Perspectives of a Polka Dot Mama Dermatologist
For many of us, heroes do not exist in fairy tales or behind TV screens. These patrons live among us, wearing white medical capes and carrying stethoscopic “weapons of cure destruction.” While doctors, for the most part, go unthanked in their day to day lives, the impact on patients’ lives are immense.
Dermatologists, strictly dealing with skin, nail, hair and its diseases, are vessels of lifesaving expertise. At Polka Dot Mama, we gotta say, we love derms. They are the ultimate cheerleaders for sun safety, creating a realistic viewpoint of the major causes of skin cancers, and the effects of unhealthy sun habits. Our great friend, Dr. Kelly Nelson, first diagnosed Tracy with melanoma at age 39. Since then, she has been been a true mentor to our staff at PDMMF on the board of directors. Without her professional guidance, we wouldn’t have been able to create our foundation for melanoma education and awareness. Although she moved to Houston (Tracy still wishes that never happened!) she is overjoyed to share the stage with her at “Taste For a Cure: Chef’s Gala Benefiting Melanoma Research” occurring on May 1st. As Tracy stated, “Dr. Nelson is one of the kindest most compassionate physicians I have ever met.” It is fitting, therefore, that her perspective be shown in our blog series.
Can you explain why you decided on dermatology? What drew you to the specific profession?
Dermatology is an amazing specialty: we take care of patients over the course of their life, we are truly dependent upon our physical examination skills (we can’t order a scan to diagnose early melanoma – we have to use our eyes and our brain!) and we work with our hands performing skin surgery. What I most love as a dermatologist who specializes in melanoma in the academic setting is being integrated with a multidisciplinary team. I work closely with the medical and surgical oncologists taking care of our complex melanoma patients at MD Anderson.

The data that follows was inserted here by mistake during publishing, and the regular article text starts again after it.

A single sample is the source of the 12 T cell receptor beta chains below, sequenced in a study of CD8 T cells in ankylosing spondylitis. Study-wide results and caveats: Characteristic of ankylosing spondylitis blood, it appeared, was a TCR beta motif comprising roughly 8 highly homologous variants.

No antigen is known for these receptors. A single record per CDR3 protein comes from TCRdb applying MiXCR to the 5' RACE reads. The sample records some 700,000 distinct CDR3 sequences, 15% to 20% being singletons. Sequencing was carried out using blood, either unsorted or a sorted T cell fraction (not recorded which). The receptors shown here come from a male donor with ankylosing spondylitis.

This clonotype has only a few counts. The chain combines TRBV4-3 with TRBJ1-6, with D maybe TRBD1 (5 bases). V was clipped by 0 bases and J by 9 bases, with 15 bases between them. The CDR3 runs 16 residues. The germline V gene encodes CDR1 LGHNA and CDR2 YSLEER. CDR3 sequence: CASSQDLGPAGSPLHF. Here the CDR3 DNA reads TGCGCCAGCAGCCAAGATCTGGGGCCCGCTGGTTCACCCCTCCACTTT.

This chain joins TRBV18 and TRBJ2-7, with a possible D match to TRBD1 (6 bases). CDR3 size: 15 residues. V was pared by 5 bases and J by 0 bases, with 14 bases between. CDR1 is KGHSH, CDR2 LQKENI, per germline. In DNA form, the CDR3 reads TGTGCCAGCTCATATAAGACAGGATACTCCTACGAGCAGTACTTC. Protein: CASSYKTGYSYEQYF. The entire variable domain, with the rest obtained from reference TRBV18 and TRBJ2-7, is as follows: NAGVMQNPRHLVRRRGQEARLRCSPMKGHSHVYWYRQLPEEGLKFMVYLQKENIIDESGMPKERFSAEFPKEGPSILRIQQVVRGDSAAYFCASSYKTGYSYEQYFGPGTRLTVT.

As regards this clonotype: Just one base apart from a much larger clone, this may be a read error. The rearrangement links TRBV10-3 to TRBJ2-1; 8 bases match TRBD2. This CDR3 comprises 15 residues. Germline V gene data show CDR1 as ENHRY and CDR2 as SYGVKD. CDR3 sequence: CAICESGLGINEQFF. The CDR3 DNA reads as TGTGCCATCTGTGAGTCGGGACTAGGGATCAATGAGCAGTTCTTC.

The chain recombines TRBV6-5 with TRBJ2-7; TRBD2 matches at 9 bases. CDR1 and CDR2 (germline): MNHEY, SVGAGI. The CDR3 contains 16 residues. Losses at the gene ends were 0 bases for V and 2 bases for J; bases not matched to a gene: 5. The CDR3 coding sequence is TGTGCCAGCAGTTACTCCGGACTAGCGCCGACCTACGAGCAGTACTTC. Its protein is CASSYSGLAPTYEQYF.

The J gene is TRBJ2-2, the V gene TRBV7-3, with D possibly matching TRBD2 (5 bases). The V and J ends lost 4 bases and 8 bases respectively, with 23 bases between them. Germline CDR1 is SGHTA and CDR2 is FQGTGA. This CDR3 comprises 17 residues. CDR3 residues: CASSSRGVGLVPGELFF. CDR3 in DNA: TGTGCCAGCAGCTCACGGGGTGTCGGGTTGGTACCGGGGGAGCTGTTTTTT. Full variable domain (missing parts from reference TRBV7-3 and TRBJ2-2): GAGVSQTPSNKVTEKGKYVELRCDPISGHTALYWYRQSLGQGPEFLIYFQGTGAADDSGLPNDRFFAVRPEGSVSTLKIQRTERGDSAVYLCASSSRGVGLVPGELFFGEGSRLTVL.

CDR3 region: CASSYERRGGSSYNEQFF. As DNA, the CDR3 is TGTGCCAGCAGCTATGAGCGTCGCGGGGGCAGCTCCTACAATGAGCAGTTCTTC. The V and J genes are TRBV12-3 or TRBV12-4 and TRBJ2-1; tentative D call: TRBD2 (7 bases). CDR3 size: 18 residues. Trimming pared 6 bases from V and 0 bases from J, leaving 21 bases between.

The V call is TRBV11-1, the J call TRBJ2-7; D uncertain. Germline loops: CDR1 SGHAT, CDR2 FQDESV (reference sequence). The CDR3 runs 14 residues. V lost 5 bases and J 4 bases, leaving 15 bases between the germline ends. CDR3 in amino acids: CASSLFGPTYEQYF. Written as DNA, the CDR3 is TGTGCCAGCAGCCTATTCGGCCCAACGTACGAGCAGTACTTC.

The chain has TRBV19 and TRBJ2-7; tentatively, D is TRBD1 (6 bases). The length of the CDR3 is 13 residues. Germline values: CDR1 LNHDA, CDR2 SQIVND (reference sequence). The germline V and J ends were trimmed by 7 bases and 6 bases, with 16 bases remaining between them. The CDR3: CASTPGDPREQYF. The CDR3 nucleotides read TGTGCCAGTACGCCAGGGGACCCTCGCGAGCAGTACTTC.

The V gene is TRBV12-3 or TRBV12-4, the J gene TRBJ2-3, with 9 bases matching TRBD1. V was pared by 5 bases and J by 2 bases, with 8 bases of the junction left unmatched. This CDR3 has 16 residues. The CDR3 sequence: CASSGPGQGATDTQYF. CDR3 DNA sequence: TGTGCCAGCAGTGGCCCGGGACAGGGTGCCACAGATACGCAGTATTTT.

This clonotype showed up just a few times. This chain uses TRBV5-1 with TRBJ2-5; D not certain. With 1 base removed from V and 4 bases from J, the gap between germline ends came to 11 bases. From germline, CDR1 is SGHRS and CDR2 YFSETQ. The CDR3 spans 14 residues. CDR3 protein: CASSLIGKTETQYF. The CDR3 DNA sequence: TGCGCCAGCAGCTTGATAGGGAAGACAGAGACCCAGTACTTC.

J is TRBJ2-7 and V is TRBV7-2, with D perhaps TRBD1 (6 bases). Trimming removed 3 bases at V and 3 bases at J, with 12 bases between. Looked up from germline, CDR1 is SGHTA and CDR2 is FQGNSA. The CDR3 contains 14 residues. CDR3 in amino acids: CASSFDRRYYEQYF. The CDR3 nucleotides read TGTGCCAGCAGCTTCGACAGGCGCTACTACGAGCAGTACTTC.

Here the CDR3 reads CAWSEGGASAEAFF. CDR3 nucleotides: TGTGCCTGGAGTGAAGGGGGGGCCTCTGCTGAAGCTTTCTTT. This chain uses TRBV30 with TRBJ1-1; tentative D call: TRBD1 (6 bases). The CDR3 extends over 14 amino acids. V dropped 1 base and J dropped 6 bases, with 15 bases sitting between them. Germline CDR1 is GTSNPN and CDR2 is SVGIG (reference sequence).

Is there a common trend of those diagnosed with melanoma? What would their traits be?
Melanoma is so tricky because it truly affects all ages, all genders, all ethnicities. No one is immune from melanoma.
Over half the battle is won when patients are aware of their skin – I teach patients to look for their “signature nevi” (or the typical pattern to how they make their moles) and their “ugly duckling” (one thing that isn’t like the others). Patients are with their skin every day; I just get to see it every few months!
Is there certain lifestyle trends with those who are diagnosed with melanoma?
Our best understanding of lifestyle impact on melanoma risk is that tanning bed exposure, even minimal exposure early in life, imparts an increased risk of melanoma, as does episodic intense sun exposure.
What is the number one mistake people do concerning sun safety?
The concept of obtaining a “healthy base tan” before traveling to the beach is completely spurious. Any tan is a marker of photodamage to your skin: upon exposure to UV light your skin cells sense the damage and make melanin (the substance in our skin that contains pigment). The cells actually put that melanin over the cell nuclei (where your DNA is stored) like a miniature hat to protect the DNA from further damage! Your skin cells know when they need a sun hat and so should you!
What lifestyle choices have you personally made in order to stay sun safe?